But along with being culturally rural so close to a city environment, my family was also quite politically liberal in a very conservative neighborhood. We learned early on that not being in sync with the political majority held it own costs.

Another beautiful benefit of my very broken family was that we knew and interacted with those different than us. I was exposed to friendships with Jews, blacks, Latinos, Asians, the developmentally disabled, the homeless, etc. from early childhood. Though, in the midst of our own brokenness, it was always tempting to retreat into an interior reality blocked off from outside experience, experience, and I believe God, gave me a sense what it's like to walk in other people's shoes.

So again I appeal to my conservative friends to get to know and learn from liberal friends. And likewise, my liberal friends need to truly listen to what conservatives have to say and why. And on another spectrum, my atheist friends need to know more religious folks, so that you don't only see the caricatures presented by the supposedly "new" atheists. And of course, my religious friends also need to know, as in actually know, those who don't share your own convictions, and listen with a spirit of generosity to those who deeply differ.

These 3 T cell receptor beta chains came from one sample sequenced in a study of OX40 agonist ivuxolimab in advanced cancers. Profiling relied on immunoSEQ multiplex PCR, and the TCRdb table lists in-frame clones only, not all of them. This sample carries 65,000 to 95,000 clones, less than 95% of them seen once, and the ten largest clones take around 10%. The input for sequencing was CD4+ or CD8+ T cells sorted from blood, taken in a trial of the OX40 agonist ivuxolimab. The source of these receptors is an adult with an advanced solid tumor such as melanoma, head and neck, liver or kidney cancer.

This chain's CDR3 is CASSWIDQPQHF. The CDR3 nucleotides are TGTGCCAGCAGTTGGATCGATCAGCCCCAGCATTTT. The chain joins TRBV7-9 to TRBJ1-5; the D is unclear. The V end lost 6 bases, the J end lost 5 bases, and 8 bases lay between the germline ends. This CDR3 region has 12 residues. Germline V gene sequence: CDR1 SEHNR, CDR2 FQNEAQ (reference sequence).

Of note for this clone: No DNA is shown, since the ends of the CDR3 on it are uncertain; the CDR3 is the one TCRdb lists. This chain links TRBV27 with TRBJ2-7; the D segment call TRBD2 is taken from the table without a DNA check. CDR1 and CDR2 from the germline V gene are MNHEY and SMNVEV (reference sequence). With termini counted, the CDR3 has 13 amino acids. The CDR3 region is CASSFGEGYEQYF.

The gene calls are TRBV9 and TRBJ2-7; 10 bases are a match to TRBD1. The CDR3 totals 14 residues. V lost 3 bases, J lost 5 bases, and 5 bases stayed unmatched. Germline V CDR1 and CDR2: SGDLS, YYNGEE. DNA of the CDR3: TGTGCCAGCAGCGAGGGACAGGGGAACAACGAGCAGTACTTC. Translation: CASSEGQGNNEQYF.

So, for me at least, I choose to walk a path that includes mountains and plains, oceans and rivers, cities and towns, liberals and conservatives, atheists and believers. It doesn't mean I deny a particular sense and sensibility of reality. But it does mean that, even though we may deeply disagree, I will listen to you, because you do have something good and important to say to me.

So in this spirit, let's talk. Truly and truthfully.

Monday, April 18, 2011

What Do We Mean By Economic Rights?

How should we consider the ethics of economics? Ask an economic
"conservative" what they mean by "economic rights" and ask an
economic "liberal" the same question (at least in the American
context), and you'll get an affirmative answer from both. Yet
both will mean deeply different things in their seemingly identical answers.
To the "conservative", "economic rights" means individual liberty
in our individual interactions with other individual actors.
To the "liberal" this same term means something quite different.
To the modern liberal, to speak of economic rights is to speak of a baseline of equality that presupposes commonalities that sees social systems as being as much involved as individual actors.